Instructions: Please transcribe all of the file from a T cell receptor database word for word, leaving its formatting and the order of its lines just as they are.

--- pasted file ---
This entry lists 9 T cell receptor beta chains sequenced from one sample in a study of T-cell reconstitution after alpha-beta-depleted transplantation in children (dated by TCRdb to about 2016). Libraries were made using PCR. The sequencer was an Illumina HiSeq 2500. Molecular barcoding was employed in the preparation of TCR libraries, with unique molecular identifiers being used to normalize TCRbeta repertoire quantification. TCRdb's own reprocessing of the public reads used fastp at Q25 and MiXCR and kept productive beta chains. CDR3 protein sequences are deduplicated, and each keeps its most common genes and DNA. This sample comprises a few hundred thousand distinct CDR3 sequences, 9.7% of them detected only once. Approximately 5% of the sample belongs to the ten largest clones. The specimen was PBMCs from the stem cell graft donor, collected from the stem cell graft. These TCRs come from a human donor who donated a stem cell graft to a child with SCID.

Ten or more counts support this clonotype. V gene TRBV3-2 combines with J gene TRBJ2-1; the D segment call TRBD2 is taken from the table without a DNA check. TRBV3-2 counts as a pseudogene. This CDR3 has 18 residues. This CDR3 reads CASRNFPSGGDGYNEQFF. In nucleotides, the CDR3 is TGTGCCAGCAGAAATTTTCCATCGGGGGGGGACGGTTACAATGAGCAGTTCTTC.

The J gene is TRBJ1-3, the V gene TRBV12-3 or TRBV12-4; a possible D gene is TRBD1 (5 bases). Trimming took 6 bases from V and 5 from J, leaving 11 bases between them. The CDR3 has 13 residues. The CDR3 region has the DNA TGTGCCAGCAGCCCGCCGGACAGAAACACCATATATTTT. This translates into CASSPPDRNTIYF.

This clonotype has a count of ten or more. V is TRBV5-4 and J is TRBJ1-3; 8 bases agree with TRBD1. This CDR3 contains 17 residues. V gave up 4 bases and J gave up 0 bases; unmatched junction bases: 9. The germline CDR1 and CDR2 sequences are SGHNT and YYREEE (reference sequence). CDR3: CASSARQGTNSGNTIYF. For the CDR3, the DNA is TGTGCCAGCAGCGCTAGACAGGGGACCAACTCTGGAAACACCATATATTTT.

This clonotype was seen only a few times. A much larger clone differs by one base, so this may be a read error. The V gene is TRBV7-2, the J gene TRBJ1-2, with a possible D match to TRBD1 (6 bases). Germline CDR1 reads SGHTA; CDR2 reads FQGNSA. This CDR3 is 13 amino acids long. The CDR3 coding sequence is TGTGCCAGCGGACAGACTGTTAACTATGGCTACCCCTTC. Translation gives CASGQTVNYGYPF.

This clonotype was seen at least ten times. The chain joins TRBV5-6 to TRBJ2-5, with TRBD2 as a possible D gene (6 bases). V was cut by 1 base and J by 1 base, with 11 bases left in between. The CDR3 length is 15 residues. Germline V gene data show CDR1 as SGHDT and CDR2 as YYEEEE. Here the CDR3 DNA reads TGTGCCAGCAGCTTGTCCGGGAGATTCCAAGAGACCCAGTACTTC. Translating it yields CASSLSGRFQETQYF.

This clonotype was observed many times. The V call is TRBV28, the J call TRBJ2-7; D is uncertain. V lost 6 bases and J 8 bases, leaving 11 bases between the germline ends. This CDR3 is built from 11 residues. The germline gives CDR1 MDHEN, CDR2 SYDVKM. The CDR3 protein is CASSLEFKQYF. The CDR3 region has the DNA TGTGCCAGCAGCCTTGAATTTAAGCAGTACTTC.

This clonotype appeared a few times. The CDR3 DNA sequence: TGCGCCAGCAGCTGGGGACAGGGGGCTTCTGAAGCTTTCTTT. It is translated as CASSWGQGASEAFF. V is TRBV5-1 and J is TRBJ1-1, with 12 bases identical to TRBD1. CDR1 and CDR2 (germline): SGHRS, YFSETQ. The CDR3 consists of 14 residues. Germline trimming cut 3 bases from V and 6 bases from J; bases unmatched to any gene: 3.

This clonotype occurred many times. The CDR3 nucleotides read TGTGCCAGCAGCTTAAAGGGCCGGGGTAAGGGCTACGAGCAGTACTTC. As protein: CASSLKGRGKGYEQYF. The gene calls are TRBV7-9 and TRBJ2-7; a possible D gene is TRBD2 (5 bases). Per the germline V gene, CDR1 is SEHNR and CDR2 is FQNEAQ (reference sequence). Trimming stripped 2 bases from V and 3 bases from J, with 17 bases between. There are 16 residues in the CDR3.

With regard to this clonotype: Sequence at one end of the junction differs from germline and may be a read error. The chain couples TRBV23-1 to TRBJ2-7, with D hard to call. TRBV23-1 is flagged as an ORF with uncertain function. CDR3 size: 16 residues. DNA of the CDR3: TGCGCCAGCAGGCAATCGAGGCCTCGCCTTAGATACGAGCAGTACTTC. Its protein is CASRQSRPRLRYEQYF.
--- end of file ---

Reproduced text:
This entry lists 9 T cell receptor beta chains sequenced from one sample in a study of T-cell reconstitution after alpha-beta-depleted transplantation in children (dated by TCRdb to about 2016). Libraries were made using PCR. The sequencer was an Illumina HiSeq 2500. Molecular barcoding was employed in the preparation of TCR libraries, with unique molecular identifiers being used to normalize TCRbeta repertoire quantification. TCRdb's own reprocessing of the public reads used fastp at Q25 and MiXCR and kept productive beta chains. CDR3 protein sequences are deduplicated, and each keeps its most common genes and DNA. This sample comprises a few hundred thousand distinct CDR3 sequences, 9.7% of them detected only once. Approximately 5% of the sample belongs to the ten largest clones. The specimen was PBMCs from the stem cell graft donor, collected from the stem cell graft. These TCRs come from a human donor who donated a stem cell graft to a child with SCID.

Ten or more counts support this clonotype. V gene TRBV3-2 combines with J gene TRBJ2-1; the D segment call TRBD2 is taken from the table without a DNA check. TRBV3-2 counts as a pseudogene. This CDR3 has 18 residues. This CDR3 reads CASRNFPSGGDGYNEQFF. In nucleotides, the CDR3 is TGTGCCAGCAGAAATTTTCCATCGGGGGGGGACGGTTACAATGAGCAGTTCTTC.

The J gene is TRBJ1-3, the V gene TRBV12-3 or TRBV12-4; a possible D gene is TRBD1 (5 bases). Trimming took 6 bases from V and 5 from J, leaving 11 bases between them. The CDR3 has 13 residues. The CDR3 region has the DNA TGTGCCAGCAGCCCGCCGGACAGAAACACCATATATTTT. This translates into CASSPPDRNTIYF.

This clonotype has a count of ten or more. V is TRBV5-4 and J is TRBJ1-3; 8 bases agree with TRBD1. This CDR3 contains 17 residues. V gave up 4 bases and J gave up 0 bases; unmatched junction bases: 9. The germline CDR1 and CDR2 sequences are SGHNT and YYREEE (reference sequence). CDR3: CASSARQGTNSGNTIYF. For the CDR3, the DNA is TGTGCCAGCAGCGCTAGACAGGGGACCAACTCTGGAAACACCATATATTTT.

This clonotype was seen only a few times. A much larger clone differs by one base, so this may be a read error. The V gene is TRBV7-2, the J gene TRBJ1-2, with a possible D match to TRBD1 (6 bases). Germline CDR1 reads SGHTA; CDR2 reads FQGNSA. This CDR3 is 13 amino acids long. The CDR3 coding sequence is TGTGCCAGCGGACAGACTGTTAACTATGGCTACCCCTTC. Translation gives CASGQTVNYGYPF.

This clonotype was seen at least ten times. The chain joins TRBV5-6 to TRBJ2-5, with TRBD2 as a possible D gene (6 bases). V was cut by 1 base and J by 1 base, with 11 bases left in between. The CDR3 length is 15 residues. Germline V gene data show CDR1 as SGHDT and CDR2 as YYEEEE. Here the CDR3 DNA reads TGTGCCAGCAGCTTGTCCGGGAGATTCCAAGAGACCCAGTACTTC. Translating it yields CASSLSGRFQETQYF.

This clonotype was observed many times. The V call is TRBV28, the J call TRBJ2-7; D is uncertain. V lost 6 bases and J 8 bases, leaving 11 bases between the germline ends. This CDR3 is built from 11 residues. The germline gives CDR1 MDHEN, CDR2 SYDVKM. The CDR3 protein is CASSLEFKQYF. The CDR3 region has the DNA TGTGCCAGCAGCCTTGAATTTAAGCAGTACTTC.

This clonotype appeared a few times. The CDR3 DNA sequence: TGCGCCAGCAGCTGGGGACAGGGGGCTTCTGAAGCTTTCTTT. It is translated as CASSWGQGASEAFF. V is TRBV5-1 and J is TRBJ1-1, with 12 bases identical to TRBD1. CDR1 and CDR2 (germline): SGHRS, YFSETQ. The CDR3 consists of 14 residues. Germline trimming cut 3 bases from V and 6 bases from J; bases unmatched to any gene: 3.

This clonotype occurred many times. The CDR3 nucleotides read TGTGCCAGCAGCTTAAAGGGCCGGGGTAAGGGCTACGAGCAGTACTTC. As protein: CASSLKGRGKGYEQYF. The gene calls are TRBV7-9 and TRBJ2-7; a possible D gene is TRBD2 (5 bases). Per the germline V gene, CDR1 is SEHNR and CDR2 is FQNEAQ (reference sequence). Trimming stripped 2 bases from V and 3 bases from J, with 17 bases between. There are 16 residues in the CDR3.

With regard to this clonotype: Sequence at one end of the junction differs from germline and may be a read error. The chain couples TRBV23-1 to TRBJ2-7, with D hard to call. TRBV23-1 is flagged as an ORF with uncertain function. CDR3 size: 16 residues. DNA of the CDR3: TGCGCCAGCAGGCAATCGAGGCCTCGCCTTAGATACGAGCAGTACTTC. Its protein is CASRQSRPRLRYEQYF.